Remembering the victims of domestic violence
HOULTON, Maine — Eight people have lost their lives so far in 2019 from some form of domestic violence abuse.
And while that number is down from the 10 deaths through the first 10 months of 2018, it still is not good enough for officials at the Hope and Justice Project.
October is Domestic Violence Awareness month and for the fourth year, the Hope and Justice Project has sponsored the “Light It Up” Houlton, domestic violence awareness walk. This year’s event was held on Thursday, Oct. 3, at the Gentle Memorial Building.
Approximately 40 people attended this year’s event, which included guest speaker Tim DeLuca chief of the Houlton Police Department, music by Houlton native Travis James Humphrey, and a short walk through downtown Houlton with participants sporting purple glow sticks.
The Hope and Justice Project is a non-profit organization that provides community education about domestic violence and offers support services for those who are affected by it in Aroostook County.
Leslie Gervais, prevention educator for the Hope and Justice Project, said events like the one in Houlton were crucial to raise awareness for a cause that can be prevented.
“Domestic abuse remains a hidden problem in our society,” she said. “It is characterized by silence. Silence by those who suffer, silence by those who surround them and silence from those who perpetrate abuse. It leaves women, children and sometimes men carrying the burden of shame.”
Gervais said as every September draws to a close, she awaits with dread the release of the Maine Department of Public Safety’s’ list of Maine’s homicides.
“I wish for one not to arrive, which would mean no lives were lost this year,” she said. “But as you can see from this table, we lost eight people to domestic violence this year, including one from right here in Aroostook County.”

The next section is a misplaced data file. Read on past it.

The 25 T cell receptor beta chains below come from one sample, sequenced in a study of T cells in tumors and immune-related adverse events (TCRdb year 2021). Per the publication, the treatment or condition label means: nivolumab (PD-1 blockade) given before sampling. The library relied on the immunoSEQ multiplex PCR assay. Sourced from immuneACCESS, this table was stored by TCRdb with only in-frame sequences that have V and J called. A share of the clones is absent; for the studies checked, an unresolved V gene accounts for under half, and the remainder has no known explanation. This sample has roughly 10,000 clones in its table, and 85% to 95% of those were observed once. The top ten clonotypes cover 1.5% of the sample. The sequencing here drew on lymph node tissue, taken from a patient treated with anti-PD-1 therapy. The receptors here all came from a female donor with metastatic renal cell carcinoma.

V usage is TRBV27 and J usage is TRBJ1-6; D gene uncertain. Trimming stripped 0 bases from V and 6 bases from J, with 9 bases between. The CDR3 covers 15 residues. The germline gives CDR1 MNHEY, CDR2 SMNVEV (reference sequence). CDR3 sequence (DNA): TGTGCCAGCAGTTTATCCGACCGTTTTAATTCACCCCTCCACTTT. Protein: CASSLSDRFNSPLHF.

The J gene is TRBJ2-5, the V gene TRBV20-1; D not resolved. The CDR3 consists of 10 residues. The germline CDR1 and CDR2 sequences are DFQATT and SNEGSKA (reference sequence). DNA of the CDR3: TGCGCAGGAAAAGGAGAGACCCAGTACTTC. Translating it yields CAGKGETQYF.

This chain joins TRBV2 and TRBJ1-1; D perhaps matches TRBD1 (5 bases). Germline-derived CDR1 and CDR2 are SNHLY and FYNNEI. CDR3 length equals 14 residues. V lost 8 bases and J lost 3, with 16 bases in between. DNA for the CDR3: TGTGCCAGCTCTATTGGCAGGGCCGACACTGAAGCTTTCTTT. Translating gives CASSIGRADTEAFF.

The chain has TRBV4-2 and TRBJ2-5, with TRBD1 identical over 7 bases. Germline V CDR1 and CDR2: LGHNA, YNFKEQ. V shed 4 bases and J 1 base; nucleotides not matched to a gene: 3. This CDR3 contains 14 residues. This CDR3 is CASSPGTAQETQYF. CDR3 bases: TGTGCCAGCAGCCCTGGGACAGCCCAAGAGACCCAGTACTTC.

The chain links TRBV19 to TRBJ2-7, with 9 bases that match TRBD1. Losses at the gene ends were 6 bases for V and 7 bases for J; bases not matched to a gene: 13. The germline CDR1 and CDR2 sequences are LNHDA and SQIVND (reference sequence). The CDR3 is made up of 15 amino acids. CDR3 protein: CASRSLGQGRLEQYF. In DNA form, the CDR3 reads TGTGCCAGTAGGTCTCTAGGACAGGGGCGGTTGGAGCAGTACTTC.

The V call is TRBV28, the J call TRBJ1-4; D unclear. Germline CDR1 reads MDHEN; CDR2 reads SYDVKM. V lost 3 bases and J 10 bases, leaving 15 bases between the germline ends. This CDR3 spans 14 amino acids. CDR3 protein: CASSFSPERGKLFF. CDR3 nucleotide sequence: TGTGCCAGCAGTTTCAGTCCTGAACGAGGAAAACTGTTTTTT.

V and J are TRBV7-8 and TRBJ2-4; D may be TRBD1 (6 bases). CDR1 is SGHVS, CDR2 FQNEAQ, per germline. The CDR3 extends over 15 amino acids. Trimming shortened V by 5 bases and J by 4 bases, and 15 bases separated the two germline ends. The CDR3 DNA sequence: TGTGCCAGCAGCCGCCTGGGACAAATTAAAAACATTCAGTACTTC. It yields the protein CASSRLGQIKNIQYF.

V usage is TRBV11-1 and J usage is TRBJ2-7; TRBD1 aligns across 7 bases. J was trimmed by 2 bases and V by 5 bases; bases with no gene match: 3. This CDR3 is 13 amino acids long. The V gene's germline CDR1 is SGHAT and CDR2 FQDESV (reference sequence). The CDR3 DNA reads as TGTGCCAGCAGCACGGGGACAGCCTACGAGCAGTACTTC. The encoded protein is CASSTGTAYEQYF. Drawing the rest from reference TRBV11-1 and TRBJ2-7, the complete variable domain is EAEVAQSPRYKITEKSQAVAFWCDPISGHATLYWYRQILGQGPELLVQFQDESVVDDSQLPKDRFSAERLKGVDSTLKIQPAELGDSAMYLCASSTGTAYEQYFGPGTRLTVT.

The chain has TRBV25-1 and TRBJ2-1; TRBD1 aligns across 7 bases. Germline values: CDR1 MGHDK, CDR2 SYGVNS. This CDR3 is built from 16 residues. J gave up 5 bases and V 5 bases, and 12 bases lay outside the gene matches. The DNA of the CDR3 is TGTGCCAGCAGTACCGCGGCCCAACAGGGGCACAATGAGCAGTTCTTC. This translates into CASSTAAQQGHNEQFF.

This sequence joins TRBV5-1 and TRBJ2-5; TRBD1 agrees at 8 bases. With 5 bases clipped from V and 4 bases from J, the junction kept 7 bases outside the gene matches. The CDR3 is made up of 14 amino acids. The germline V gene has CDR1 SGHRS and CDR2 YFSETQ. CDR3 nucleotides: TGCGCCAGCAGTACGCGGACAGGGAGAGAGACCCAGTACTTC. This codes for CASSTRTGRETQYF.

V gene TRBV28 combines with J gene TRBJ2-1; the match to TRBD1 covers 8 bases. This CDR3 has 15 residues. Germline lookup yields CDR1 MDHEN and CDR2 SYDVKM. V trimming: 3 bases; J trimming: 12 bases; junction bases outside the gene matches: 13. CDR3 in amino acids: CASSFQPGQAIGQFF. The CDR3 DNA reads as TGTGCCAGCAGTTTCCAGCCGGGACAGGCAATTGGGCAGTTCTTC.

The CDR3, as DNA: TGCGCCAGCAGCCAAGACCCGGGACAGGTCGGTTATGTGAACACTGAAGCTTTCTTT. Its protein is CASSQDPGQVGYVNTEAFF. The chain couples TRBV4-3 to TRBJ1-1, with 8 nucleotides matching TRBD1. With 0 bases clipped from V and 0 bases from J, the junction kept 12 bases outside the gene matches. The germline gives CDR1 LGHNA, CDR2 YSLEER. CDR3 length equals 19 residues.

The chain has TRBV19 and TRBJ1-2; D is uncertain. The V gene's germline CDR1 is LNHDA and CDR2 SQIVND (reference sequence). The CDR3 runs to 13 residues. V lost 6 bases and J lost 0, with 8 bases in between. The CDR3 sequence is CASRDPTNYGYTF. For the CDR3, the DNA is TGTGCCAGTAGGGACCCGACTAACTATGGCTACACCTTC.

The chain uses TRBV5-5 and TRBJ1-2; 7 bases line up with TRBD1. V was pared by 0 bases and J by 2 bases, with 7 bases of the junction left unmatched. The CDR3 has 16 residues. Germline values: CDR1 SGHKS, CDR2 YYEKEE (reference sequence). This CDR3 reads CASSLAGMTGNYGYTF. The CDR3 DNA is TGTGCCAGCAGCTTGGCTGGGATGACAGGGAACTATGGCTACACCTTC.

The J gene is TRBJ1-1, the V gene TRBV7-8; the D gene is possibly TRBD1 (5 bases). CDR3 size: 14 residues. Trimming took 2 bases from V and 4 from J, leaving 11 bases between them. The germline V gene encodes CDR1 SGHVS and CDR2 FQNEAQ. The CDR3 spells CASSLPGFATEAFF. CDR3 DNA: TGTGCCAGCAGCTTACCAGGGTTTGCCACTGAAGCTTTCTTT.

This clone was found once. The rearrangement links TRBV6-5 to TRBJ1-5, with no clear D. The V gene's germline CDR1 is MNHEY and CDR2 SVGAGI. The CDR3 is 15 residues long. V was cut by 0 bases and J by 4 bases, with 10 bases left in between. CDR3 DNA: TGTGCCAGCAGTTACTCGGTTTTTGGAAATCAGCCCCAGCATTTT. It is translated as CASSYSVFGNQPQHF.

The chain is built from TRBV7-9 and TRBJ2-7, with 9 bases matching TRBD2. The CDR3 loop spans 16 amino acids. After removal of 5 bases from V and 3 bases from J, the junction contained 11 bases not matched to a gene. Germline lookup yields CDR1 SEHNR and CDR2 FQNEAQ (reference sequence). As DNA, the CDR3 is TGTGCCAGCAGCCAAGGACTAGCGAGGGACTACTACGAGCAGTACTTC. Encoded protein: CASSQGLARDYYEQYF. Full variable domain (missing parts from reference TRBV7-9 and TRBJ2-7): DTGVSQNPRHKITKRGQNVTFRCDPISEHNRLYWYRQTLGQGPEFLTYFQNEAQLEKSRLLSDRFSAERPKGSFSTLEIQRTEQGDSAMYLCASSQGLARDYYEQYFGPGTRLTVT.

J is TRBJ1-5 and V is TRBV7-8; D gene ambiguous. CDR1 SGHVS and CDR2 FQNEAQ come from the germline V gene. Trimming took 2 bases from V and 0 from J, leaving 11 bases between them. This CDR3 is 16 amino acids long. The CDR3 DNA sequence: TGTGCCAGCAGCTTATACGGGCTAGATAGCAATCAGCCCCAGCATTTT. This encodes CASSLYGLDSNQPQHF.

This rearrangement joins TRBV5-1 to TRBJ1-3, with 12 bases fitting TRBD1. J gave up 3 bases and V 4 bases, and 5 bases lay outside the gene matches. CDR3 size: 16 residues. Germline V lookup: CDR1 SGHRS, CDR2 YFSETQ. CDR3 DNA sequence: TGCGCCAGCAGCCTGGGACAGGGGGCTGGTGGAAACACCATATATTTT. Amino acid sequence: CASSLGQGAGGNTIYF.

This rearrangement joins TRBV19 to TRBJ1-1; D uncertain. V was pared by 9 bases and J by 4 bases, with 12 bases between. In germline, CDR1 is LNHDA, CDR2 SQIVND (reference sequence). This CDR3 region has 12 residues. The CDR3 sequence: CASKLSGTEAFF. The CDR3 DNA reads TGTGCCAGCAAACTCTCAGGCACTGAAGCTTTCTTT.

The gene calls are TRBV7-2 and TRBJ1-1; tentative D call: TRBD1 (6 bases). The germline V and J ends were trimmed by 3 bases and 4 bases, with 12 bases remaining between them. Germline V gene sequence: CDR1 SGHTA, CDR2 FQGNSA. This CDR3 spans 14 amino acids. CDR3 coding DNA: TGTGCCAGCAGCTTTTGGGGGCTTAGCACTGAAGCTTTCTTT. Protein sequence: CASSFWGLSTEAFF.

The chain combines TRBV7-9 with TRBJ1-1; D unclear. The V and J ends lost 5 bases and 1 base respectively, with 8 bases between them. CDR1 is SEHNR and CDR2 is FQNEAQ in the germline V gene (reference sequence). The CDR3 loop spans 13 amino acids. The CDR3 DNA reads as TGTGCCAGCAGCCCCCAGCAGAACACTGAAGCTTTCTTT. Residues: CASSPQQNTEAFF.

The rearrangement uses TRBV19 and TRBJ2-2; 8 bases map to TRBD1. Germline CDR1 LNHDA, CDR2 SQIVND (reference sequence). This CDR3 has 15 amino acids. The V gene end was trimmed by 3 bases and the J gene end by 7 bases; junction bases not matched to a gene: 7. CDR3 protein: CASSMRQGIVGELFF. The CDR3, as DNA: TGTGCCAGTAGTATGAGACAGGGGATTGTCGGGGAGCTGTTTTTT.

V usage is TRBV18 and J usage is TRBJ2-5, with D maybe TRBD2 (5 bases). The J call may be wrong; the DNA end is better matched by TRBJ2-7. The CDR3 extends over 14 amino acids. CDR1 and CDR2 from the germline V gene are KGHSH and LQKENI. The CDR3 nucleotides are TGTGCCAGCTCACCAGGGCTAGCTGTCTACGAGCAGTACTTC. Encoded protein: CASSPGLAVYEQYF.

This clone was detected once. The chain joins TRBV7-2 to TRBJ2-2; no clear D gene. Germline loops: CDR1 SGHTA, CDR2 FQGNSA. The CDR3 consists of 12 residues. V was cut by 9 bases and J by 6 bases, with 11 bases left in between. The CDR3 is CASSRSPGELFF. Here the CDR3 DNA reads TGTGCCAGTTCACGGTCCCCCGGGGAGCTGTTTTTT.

That case involved Matthew Leavitt, 35, of Presque Isle who shot and killed his 14-month-old son, Quinten, before killing himself in their home on the Reach Road.
Houlton Police Chief Tim DeLuca thanked the Hope and Justice Project for the partnership the two groups have forged to address the issue of domestic violence, and encouraged those in the audience to take a more proactive approach if they know of any incidents.
“Domestic Violence around the country, state and community continues to be a serious issue victimizing our families and Houlton is no exception,” he said.
In 2017, the Houlton Police Department arrested 41 people for domestic criminal charges, the chief said. That number rose to 46 in 2018.
“What is most alarming is that in 2015 Maine ranked No. 9 per capita nationally in the rate of women killed by men as a result of domestic violence,” DeLuca said. “The Houlton Police Department takes domestic violence crimes very seriously, and like all departments, we have a zero tolerence.”
Krissy Beaton, a social worker for the Hope and Justice Project, told her chilling story of how domestic violence affected her life. A mother of three, Beaton said she was regularly beaten and strangled by her husband, who accused her of cheating on him. The beatings were so bad that she lost vision in one of her eyes.
“Over 11 years, he slowly dismantled what little sense of self I had,” she said. “I did not know who I was, what I liked to do, or what I was capable of.”
She reached her breaking point on a trip to Gorham to see family, when he became so enraged that he threatened to kill everyone in the car. “That was the point where I knew that I had to leave,” she said. “I was 30 years old and the idea of starting over was both frightening and embarrassing.”
Beaton said if it were not for the help she received from the Hope and Justice Project she never would have been able to move on with her life. With their help she successfully divorced her husband, enrolled in college and is now a social worker helping people who are going through the same things she once did.